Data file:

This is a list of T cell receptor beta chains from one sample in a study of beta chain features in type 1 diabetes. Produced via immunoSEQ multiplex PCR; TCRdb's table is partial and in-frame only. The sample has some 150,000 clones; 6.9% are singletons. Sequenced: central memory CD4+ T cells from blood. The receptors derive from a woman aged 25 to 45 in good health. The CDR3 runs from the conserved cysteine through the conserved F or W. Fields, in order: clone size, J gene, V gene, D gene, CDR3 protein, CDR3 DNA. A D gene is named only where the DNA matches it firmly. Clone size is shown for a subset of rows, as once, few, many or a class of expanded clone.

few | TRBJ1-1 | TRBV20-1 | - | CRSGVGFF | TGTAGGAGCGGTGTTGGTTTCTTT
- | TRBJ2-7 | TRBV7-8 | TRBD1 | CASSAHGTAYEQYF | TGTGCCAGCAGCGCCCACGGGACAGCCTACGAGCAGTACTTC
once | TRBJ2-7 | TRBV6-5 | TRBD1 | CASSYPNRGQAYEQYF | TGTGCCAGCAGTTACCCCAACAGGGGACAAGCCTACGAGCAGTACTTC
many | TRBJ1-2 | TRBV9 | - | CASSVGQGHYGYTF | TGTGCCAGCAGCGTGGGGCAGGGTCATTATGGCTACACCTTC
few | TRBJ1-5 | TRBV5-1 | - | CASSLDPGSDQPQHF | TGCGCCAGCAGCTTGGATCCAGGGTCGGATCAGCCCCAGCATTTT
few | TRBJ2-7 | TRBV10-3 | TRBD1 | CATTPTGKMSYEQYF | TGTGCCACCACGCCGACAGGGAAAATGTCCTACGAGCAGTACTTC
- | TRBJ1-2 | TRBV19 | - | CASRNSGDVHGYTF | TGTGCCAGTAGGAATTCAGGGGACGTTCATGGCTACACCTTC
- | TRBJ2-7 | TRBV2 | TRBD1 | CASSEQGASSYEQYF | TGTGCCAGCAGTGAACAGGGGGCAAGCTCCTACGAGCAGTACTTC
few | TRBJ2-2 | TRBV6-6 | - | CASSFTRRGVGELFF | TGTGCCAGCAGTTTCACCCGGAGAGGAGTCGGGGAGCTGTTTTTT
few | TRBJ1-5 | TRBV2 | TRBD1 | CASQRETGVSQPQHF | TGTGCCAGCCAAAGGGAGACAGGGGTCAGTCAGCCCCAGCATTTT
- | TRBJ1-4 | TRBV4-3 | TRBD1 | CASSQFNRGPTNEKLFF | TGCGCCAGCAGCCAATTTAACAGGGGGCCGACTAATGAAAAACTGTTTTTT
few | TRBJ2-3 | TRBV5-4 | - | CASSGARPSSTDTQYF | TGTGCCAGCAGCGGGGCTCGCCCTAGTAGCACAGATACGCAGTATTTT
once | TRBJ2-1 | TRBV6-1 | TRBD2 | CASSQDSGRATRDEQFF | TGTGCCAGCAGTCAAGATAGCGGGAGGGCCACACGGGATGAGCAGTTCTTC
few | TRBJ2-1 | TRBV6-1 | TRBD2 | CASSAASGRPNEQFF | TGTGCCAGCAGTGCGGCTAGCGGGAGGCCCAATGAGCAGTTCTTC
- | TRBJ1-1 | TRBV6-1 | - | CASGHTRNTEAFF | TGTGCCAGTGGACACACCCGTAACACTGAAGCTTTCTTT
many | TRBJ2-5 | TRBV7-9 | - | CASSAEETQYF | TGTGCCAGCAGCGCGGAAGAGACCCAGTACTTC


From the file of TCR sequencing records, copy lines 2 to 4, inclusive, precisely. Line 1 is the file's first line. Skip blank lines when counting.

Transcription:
few | TRBJ1-1 | TRBV20-1 | - | CRSGVGFF | TGTAGGAGCGGTGTTGGTTTCTTT
- | TRBJ2-7 | TRBV7-8 | TRBD1 | CASSAHGTAYEQYF | TGTGCCAGCAGCGCCCACGGGACAGCCTACGAGCAGTACTTC
once | TRBJ2-7 | TRBV6-5 | TRBD1 | CASSYPNRGQAYEQYF | TGTGCCAGCAGTTACCCCAACAGGGGACAAGCCTACGAGCAGTACTTC